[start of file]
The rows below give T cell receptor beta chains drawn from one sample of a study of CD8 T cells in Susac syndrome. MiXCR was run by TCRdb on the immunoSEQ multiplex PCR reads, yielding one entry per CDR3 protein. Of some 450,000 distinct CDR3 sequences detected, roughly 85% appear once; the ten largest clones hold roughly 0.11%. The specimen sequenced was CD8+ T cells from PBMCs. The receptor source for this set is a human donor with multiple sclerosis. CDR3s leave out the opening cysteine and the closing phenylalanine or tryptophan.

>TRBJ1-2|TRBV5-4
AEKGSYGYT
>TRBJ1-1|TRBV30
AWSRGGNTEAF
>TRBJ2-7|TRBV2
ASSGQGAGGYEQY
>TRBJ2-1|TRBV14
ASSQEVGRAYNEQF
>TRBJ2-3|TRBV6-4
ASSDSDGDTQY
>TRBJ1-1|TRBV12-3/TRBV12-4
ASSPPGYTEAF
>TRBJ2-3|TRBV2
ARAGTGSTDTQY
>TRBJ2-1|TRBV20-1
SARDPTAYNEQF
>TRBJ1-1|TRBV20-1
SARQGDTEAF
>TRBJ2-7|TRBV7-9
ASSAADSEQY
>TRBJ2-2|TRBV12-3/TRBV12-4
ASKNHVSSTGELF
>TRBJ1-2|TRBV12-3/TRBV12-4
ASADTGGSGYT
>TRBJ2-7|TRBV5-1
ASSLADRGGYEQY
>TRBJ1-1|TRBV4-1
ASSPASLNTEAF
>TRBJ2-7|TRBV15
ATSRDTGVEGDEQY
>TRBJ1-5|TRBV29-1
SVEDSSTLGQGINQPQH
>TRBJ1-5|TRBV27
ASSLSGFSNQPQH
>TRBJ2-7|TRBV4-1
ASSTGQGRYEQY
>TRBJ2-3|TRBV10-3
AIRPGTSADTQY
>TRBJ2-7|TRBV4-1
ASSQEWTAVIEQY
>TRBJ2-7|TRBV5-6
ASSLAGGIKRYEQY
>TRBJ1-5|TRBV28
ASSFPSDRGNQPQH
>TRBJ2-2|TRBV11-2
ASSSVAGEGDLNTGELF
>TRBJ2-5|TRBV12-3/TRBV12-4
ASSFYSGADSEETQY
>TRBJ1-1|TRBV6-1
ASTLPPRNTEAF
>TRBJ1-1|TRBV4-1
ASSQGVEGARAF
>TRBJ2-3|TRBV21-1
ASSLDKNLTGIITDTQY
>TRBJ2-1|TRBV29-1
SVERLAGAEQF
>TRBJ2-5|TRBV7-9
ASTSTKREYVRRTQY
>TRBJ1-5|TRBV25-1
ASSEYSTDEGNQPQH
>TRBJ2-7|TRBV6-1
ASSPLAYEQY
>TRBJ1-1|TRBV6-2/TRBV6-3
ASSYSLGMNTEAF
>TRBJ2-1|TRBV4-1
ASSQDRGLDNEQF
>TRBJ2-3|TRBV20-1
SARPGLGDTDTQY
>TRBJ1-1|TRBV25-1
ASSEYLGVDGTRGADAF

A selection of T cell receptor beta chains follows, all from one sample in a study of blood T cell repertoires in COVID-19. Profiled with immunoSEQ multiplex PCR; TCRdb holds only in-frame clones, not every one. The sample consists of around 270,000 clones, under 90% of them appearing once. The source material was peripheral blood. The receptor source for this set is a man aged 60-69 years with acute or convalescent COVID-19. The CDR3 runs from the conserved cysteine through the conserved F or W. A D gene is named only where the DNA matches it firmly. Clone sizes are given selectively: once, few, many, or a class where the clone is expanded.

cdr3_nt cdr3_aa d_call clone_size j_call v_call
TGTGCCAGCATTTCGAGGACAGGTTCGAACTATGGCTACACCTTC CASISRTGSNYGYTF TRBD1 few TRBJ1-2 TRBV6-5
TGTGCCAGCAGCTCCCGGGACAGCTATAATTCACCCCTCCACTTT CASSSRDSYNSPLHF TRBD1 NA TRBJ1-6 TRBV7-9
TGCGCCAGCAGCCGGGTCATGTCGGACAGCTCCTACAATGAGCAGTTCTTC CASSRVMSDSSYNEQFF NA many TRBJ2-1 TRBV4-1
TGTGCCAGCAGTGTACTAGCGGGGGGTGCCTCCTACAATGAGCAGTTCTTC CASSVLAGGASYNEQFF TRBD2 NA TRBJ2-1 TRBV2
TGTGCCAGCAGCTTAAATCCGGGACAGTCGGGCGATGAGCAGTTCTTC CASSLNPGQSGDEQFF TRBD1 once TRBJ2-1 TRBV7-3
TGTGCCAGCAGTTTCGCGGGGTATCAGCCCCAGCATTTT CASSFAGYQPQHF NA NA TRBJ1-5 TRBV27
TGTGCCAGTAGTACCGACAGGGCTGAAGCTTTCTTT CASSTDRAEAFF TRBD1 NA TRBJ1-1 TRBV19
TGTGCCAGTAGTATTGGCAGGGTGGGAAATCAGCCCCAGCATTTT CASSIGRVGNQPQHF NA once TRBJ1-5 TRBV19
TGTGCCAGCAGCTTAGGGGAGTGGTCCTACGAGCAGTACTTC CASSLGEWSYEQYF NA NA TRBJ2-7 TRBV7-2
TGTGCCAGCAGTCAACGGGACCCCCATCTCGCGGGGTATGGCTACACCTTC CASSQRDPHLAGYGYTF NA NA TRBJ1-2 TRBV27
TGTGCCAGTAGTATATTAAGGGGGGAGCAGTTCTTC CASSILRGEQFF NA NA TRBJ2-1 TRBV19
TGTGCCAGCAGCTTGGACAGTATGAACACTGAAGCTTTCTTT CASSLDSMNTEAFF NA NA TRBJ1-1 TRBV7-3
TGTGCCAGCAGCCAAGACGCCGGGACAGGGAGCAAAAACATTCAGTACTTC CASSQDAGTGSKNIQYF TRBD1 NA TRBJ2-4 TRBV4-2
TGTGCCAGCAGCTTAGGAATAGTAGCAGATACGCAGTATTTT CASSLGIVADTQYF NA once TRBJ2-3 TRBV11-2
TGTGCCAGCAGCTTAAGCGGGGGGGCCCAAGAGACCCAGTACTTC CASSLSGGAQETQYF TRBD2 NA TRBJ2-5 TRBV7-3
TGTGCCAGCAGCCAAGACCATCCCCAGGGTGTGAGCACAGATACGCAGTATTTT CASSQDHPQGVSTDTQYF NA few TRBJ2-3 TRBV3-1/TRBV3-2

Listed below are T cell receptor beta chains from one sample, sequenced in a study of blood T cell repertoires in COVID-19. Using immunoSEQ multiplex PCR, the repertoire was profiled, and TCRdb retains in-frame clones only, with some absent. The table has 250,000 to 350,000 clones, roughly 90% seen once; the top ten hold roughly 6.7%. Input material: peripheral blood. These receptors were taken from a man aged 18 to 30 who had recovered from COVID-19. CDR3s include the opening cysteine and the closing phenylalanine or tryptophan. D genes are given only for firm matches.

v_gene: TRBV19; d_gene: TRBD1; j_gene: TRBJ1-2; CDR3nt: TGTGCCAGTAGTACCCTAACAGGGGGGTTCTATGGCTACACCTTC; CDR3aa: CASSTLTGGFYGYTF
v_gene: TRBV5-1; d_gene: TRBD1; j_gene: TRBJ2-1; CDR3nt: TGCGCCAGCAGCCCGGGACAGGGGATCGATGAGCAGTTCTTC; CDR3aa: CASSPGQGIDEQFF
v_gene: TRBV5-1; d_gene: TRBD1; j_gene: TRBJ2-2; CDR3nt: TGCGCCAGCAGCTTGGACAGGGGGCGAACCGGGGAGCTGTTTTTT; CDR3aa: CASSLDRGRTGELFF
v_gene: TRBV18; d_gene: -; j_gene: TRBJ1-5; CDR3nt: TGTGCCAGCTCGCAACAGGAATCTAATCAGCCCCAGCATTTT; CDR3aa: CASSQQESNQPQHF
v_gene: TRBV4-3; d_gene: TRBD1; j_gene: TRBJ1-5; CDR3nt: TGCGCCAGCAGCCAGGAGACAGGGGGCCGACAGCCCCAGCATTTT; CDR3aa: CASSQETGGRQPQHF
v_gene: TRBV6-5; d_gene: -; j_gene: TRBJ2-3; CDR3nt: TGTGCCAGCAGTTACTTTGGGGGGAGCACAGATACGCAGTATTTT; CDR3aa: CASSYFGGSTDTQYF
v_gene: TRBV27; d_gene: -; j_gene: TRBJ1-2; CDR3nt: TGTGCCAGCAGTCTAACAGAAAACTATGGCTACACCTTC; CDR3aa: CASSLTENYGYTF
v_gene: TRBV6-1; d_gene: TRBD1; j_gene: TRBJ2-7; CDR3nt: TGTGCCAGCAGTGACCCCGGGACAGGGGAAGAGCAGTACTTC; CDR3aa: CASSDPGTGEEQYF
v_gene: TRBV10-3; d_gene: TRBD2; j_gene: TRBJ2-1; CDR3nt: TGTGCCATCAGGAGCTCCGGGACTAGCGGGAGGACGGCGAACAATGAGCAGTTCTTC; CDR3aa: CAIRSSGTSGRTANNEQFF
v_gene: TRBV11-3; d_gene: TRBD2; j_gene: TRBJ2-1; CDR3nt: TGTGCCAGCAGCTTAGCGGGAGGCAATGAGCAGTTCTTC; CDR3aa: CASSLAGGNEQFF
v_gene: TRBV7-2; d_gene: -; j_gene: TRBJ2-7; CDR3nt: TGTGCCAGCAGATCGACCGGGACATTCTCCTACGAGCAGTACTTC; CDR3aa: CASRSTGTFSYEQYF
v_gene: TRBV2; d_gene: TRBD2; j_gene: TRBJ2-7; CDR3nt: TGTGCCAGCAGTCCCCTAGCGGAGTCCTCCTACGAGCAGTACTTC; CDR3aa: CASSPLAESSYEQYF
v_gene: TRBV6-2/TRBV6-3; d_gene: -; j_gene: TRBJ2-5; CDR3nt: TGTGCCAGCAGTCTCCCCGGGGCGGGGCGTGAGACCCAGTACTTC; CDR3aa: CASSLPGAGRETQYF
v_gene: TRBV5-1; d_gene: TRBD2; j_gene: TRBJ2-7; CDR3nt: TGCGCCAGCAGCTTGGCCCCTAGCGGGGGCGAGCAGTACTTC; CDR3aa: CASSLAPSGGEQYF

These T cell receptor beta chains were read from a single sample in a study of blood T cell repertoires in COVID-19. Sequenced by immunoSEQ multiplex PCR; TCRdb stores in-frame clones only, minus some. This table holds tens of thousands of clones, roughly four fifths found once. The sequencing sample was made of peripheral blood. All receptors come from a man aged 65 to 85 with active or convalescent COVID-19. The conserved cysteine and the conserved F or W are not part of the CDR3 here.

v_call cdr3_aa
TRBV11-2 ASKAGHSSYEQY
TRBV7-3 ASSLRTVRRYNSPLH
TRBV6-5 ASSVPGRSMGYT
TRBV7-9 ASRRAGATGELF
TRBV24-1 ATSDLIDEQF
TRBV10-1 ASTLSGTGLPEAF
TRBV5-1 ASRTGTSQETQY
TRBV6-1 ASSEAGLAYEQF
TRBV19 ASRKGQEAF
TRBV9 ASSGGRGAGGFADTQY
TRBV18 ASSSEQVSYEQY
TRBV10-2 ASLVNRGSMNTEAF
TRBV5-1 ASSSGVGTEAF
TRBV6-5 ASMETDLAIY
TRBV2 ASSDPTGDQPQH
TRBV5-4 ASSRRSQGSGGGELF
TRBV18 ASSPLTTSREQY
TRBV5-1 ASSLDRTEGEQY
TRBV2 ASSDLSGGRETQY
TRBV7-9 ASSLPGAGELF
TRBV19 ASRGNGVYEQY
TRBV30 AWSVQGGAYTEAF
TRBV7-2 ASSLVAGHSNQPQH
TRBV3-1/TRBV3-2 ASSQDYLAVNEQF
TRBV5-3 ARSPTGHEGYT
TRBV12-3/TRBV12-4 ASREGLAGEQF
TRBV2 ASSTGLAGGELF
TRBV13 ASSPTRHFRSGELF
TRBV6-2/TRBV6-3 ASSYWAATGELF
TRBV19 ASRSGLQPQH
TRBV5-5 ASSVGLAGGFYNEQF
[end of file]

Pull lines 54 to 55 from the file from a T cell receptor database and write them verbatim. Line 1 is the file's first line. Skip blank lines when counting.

>TRBJ2-3|TRBV21-1
ASSLDKNLTGIITDTQY